Building Urgency Towards Results

(initially published on EFA on August 14, 2011, under the same title;  republished here, as part of Above Average: The Best of Escape from Averageness, 2009-2012®)

This is a summary of the initial projects and schedule we recommended on an engagement with one of our clients.  It is a picture of the type of urgent, focused, rapid-results process of continuous improvement that is one of our two major requirements for working with clients (and being compensated) on the basis of the progress achieved toward a specific financial outcome (the other requirement is having a team-based performance compensation plan tied to the financial results of the improvement process, so that everyone (including us) has a financial stake in the outcome).

These recommendations flowed from an upfront assessment of the client’s current situation – from this client’s “current reality”, as we like to term it.  This happened to be about a $60 million, semi-production builder that starts a large percentage of inventory/spec homes, and has significant lot positions across a large number of communities in which it is the only builder.  Recommendations of this sort are always specific to the situation and the period, and reflective of the business model.

However, the principles and insights don’t change.

In this particular situation, there was very little time with which to work;  inside of 60 days, from the time the company’s current reality was pegged, until the team-based performance compensation plan was intended to kick-off, and most of these projects needed to be completed in time to coincide with the start of that compensation arrangement.

Here they are:

P-1:  Produce a Contribution Income Statement and conduct a breakeven analysis on every community, shelve the communities that are unviable in the current situation, shelve the less-viable communities that would only rob other more-viable communities of needed resources (be it financial resources or human resources), focus the available resources, and set aggressive new sales targets fueled by lower sales prices.  Moreover, make it do-or-die, and drop the sales prices in advance of any demonstrated improvements in margin or velocity.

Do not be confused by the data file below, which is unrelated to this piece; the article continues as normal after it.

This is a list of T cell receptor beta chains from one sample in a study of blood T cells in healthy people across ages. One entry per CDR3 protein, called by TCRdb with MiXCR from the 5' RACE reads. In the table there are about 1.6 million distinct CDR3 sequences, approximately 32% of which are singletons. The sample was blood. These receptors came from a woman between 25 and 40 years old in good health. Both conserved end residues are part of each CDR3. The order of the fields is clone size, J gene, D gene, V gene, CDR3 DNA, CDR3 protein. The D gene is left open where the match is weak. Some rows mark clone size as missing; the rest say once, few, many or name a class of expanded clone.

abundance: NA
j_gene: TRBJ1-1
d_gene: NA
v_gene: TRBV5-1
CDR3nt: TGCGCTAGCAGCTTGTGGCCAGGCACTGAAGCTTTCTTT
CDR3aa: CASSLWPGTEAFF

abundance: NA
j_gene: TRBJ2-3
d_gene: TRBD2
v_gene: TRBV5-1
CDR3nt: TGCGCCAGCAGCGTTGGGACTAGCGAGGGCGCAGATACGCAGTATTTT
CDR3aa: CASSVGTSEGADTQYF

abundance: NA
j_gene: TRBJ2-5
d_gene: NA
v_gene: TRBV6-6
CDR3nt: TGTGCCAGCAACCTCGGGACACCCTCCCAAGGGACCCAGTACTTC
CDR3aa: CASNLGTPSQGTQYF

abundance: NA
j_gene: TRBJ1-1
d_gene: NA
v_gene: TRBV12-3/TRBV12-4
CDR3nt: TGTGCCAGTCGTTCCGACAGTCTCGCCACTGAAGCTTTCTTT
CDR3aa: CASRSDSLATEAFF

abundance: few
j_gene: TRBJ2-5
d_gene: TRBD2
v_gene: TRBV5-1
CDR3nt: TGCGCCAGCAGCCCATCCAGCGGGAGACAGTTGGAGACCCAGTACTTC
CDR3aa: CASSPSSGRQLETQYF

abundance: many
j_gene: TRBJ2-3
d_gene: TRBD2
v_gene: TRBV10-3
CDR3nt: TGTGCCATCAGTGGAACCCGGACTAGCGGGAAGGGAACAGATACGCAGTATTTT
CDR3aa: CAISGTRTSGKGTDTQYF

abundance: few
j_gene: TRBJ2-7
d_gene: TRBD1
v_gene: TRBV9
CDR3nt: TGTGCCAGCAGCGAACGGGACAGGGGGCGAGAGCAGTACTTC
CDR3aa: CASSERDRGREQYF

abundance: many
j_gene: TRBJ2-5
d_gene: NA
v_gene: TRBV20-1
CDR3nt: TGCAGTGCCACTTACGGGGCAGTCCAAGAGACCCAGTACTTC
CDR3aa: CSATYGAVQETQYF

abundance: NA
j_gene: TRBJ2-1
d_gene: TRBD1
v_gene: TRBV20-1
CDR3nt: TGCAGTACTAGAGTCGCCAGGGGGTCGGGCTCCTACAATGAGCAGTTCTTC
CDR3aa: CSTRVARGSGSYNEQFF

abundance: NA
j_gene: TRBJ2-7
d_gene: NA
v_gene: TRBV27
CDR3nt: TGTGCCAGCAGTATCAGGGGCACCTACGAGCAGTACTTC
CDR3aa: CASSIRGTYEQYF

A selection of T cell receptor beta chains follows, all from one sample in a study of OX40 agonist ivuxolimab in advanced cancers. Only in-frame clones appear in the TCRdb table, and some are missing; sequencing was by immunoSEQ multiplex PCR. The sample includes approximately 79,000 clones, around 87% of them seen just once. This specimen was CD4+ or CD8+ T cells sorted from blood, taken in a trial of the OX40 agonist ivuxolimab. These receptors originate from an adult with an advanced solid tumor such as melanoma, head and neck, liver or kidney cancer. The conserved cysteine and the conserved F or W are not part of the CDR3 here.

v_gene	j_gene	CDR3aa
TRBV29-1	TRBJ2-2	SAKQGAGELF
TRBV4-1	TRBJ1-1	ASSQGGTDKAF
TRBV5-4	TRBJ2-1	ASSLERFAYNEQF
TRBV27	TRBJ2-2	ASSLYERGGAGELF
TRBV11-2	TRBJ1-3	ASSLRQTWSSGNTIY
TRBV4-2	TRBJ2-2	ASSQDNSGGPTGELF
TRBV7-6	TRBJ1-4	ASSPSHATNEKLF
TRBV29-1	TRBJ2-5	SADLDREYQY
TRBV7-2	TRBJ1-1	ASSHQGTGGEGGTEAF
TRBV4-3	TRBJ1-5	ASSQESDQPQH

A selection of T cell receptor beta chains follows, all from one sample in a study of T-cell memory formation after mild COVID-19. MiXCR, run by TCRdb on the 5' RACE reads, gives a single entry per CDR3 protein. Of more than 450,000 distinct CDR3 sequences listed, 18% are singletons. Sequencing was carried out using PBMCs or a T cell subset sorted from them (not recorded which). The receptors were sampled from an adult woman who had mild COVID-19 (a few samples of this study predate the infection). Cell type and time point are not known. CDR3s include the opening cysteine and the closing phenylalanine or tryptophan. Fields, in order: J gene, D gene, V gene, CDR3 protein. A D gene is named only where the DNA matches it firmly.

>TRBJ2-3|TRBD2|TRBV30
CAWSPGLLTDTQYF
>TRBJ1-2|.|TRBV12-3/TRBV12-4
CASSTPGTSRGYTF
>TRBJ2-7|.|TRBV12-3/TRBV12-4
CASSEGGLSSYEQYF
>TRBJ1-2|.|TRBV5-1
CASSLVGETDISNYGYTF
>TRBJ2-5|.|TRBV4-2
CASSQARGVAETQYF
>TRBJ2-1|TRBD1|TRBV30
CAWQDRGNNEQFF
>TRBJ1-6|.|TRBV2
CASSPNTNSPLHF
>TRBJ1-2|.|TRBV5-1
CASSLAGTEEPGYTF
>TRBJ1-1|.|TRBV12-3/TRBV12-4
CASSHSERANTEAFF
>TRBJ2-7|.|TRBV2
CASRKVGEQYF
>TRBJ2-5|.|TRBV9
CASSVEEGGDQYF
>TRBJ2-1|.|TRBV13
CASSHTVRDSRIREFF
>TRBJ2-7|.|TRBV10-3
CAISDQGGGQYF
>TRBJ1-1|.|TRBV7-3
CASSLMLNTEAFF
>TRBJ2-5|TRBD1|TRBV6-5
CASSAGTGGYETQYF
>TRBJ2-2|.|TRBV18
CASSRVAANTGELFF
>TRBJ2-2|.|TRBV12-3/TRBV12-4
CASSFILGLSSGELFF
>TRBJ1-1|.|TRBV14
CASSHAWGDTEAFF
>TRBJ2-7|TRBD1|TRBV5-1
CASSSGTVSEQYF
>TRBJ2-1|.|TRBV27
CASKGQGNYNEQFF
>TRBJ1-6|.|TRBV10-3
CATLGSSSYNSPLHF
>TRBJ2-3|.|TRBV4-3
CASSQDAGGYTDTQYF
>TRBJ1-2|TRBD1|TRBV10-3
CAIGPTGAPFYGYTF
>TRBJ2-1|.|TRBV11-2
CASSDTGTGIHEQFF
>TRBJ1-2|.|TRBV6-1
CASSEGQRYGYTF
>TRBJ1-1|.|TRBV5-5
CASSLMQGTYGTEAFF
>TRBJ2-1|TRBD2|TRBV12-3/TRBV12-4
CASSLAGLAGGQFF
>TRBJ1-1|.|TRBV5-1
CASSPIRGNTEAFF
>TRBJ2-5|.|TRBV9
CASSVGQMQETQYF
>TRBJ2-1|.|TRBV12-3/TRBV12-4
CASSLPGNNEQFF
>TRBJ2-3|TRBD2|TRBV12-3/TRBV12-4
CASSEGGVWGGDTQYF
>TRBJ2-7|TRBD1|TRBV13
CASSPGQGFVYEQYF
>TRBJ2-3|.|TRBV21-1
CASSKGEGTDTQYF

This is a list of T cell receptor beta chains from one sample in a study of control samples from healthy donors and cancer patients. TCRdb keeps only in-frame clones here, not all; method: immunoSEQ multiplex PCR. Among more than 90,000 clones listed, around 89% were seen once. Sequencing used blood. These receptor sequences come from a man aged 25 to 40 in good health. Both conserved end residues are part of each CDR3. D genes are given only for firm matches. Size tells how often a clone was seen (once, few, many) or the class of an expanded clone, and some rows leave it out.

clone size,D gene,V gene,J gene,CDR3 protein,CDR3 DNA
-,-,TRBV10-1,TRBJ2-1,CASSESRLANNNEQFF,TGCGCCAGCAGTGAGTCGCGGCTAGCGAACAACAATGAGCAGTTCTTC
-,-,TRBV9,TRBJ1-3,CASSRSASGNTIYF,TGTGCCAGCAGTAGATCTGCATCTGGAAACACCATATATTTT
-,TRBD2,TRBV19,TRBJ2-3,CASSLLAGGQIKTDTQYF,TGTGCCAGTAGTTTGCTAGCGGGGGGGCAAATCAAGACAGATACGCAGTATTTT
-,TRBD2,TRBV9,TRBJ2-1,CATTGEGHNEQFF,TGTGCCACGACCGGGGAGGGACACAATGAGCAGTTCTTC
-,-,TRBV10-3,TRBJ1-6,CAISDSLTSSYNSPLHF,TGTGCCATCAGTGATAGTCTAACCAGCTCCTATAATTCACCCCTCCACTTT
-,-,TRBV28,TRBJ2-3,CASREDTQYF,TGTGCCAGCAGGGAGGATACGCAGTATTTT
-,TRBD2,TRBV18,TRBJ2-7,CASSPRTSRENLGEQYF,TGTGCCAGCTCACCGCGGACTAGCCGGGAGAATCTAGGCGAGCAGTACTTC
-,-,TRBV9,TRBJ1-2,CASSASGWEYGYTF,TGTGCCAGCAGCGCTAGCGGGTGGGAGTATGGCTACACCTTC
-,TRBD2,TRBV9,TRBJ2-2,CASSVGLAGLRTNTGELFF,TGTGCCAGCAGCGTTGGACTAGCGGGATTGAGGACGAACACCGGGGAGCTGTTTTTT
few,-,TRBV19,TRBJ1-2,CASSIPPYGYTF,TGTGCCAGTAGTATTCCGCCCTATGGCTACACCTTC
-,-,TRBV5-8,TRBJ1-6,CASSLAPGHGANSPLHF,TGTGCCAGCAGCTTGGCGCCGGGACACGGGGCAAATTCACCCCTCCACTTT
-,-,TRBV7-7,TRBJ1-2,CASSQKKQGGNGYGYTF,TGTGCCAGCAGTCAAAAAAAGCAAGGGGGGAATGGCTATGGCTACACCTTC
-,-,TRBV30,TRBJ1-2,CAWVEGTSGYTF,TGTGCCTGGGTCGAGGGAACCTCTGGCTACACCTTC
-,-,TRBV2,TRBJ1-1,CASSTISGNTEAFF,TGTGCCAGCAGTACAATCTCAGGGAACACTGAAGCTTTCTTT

Timeframe:  14 days.

P-2:  Refine the product (plan) portfolio.  Cull the product portfolio for the remaining active communities to remove the plans that do not sell.  Fix the budget errors in the remaining plans, and start extracting more value (value = revenue – cost of sales).  Find a way to generate higher Gross Income (on prices that have already been set lower).

Prerequisite:  P-1 complete.

Timeframe:  42 days.

P-3:  Begin to drive significantly higher levels of traffic, conversion, and sales, by any means necessary, except by spending more money.  Find a way to get it done.

Prerequisite:  P-1 complete.

Timeframe:  49 days.

P-4:  Revamp the front-end of the value delivery process – the Contract-to-Start process – in order to increase its capacity and reduce its duration.

Prerequisite:  P-2 complete.

Timeframe:  7 days.

P-5:  Attack velocity in the Start-to-Completion process, by setting much more aggressive targets – shorter job task durations with no hidden safety, a project (job) portfolio with all resource contention resolved, thereby producing shorter cycle times that will, in turn, result in an increased rate of periodic closings, generated with a planned, finite, and controlled amount of work-in-process and production capacity.

Prerequisite:  P-2 complete.

Timeframe:  92 days.

Five projects.  Four and one-half months.

At stake?  The difference between the baseline and the target budgets formed a Gross Income Reserve of almost $2.3 million, to be paid-out over the next year, upon the achievement of progressive Gross Income milestones, equally divided between distributions to owners, an increase in retained earnings, and performance compensation to all teammates.

When we initially discussed the requirements with the client, this is exactly what I told them:

“If I were you, I would come up with a series of short, targeted projects, prioritized and sequenced according to whatever is the biggest constraint to wherever you have chosen to go, and I will tell you right now, it needs to be expressed as – and focused on achieving – a specific business outcome.  Give it top-down leadership, but tap into broad, bottom-up involvement.  Create a strong sense of mutual accountability, responsibility, and rewards.  Focus on achieving rapid results.  Learn by doing.  Build long-term capability.”

If it was a different client, in a different situation, under different economic circumstances, it would have no doubt required a different plan.  But – whatever the situation – this is the type of urgency that continuous improvement needs to foster.